The damaging effects of nighttime light exposure may be inherited by offsprings, according to a new study which shows that our increasingly illuminated nights can have a lasting negative impact on health.
Researchers from Ohio State University in the US exposed adult hamsters of both sexes to either a standard light day/dark night cycle or to dim light at night for nine weeks.
The hamsters were then mated in four groups – mothers or fathers with dim-light exposure, both parents with exposure to light at night and both parents with standard light exposure.
After mating, the entire group lived under standard light conditions. The hamsters’ offspring were then reared in standard light day/dark night conditions.
The researchers ran a series of tests on the offspring to determine if their parents’ light exposure prior to mating made any difference. Researchers found evidence that the dim light exposure had various repercussions for offspring and that fathers and mothers independently appeared to pass along genetic instructions that impaired immune response and decreased endocrine activity.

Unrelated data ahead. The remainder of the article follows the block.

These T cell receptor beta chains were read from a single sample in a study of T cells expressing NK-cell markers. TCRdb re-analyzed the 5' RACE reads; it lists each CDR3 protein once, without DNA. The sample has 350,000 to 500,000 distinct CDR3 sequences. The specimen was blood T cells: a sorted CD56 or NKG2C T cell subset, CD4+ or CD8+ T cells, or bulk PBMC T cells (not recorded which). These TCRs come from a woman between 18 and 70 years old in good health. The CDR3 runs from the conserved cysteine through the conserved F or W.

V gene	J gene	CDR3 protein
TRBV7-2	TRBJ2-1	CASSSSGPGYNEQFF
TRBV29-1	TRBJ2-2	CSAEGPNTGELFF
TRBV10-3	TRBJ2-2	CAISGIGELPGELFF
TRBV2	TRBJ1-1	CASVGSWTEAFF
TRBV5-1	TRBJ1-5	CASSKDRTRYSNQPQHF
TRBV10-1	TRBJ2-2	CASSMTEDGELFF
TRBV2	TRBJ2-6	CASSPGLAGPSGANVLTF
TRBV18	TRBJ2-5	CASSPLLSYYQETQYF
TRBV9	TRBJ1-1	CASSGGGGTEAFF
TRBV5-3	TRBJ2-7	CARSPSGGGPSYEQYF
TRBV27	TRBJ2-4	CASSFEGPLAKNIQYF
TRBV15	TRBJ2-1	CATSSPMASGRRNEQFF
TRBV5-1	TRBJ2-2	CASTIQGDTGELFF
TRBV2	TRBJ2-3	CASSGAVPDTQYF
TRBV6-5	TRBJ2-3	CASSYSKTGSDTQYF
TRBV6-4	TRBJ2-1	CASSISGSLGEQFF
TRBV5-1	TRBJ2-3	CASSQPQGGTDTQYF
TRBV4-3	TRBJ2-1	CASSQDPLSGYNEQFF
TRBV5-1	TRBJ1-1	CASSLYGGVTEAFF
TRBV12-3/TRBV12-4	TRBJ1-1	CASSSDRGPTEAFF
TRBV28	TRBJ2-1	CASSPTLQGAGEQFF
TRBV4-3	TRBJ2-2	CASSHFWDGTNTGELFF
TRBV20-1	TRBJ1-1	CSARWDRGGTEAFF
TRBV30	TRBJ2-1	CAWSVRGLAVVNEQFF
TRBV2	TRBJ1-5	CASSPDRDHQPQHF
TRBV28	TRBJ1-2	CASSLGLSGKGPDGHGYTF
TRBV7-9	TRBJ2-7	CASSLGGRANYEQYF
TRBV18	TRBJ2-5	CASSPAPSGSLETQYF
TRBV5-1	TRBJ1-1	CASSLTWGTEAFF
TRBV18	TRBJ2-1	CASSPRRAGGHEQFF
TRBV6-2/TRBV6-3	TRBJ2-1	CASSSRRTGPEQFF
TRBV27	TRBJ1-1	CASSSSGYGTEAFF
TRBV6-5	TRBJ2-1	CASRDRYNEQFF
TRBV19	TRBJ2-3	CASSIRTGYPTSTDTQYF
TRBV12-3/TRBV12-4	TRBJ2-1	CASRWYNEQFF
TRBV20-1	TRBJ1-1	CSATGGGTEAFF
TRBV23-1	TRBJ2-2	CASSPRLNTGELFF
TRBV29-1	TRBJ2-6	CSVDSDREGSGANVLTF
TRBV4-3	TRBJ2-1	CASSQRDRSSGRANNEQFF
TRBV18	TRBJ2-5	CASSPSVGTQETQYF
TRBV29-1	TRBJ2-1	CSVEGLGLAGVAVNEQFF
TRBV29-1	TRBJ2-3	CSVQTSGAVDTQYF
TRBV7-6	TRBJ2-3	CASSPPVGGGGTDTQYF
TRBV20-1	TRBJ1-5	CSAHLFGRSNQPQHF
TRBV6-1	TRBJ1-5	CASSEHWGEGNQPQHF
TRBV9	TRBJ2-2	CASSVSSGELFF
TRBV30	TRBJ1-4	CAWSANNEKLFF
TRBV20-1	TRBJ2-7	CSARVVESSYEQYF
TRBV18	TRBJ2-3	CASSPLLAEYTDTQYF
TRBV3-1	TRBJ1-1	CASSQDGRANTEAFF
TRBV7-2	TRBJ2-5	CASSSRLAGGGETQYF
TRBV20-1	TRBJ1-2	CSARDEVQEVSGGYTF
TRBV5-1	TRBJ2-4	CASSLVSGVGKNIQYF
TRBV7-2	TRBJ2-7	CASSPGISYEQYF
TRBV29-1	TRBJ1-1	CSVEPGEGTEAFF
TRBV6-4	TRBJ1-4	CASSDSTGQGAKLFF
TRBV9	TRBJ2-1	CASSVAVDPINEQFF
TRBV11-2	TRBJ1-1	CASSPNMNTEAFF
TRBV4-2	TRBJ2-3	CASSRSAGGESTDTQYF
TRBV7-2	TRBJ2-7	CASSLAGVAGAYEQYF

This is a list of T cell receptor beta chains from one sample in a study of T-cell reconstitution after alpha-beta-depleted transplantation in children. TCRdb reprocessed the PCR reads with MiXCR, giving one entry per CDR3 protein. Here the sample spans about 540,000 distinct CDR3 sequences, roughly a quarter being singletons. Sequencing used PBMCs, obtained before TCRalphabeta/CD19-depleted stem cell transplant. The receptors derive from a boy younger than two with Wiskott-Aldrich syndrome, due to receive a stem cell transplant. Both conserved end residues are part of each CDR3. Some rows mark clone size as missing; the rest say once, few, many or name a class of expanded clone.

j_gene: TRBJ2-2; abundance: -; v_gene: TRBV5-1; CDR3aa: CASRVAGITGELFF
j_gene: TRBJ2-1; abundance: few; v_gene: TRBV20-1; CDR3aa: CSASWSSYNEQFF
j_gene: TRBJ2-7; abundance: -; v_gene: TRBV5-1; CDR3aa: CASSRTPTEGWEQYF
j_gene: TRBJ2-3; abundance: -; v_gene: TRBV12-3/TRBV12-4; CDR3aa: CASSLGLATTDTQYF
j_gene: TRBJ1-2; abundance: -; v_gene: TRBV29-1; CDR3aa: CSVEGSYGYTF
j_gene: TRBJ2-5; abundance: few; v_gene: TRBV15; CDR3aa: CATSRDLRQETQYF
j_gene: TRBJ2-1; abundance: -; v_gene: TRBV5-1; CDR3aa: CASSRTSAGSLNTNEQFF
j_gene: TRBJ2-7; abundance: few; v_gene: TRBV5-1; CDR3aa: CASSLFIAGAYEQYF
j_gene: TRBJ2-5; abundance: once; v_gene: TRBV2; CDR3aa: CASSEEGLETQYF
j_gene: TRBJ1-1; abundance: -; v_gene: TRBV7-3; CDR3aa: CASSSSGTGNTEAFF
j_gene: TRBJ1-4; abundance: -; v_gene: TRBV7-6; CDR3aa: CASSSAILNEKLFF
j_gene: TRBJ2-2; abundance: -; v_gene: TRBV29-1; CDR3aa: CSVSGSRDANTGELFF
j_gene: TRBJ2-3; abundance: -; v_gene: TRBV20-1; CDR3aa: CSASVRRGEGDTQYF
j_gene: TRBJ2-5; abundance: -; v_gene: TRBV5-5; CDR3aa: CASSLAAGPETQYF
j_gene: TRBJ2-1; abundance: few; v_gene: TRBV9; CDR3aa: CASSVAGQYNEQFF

In addition, some of the effects were seen only in female offspring or only in male offspring.
In hamsters with parents that were exposed to light at night, researchers saw a decreased immune response when exposed to a foreign substance, changes in genetic activity in the spleen and potential damages to the endocrine system.
“We are seeing for the first time in these hamsters that it’s possible this damage (night time exposure to light) isn’t just being done to the affected individuals, but to their offspring as well,” said Randy Nelson of Ohio State University.
“These weren’t problems that developed in utero. They came from the sperm and the egg, it’s much more common to see epigenetic effects from the mothers, but we saw changes passed on from the fathers as well,” he said.
“I think people are beginning to accept that light pollution is serious pollution and it has health consequences that are pretty pronounced – an increase in cancers, depression, cardiovascular disease, diabetes and anxiety disorders,” Nelson said.
“We should be concerned about the increasing exposures to light at night from our tablets and phones and TVs,” he added.
The study was published in the journal Scientific Reports.
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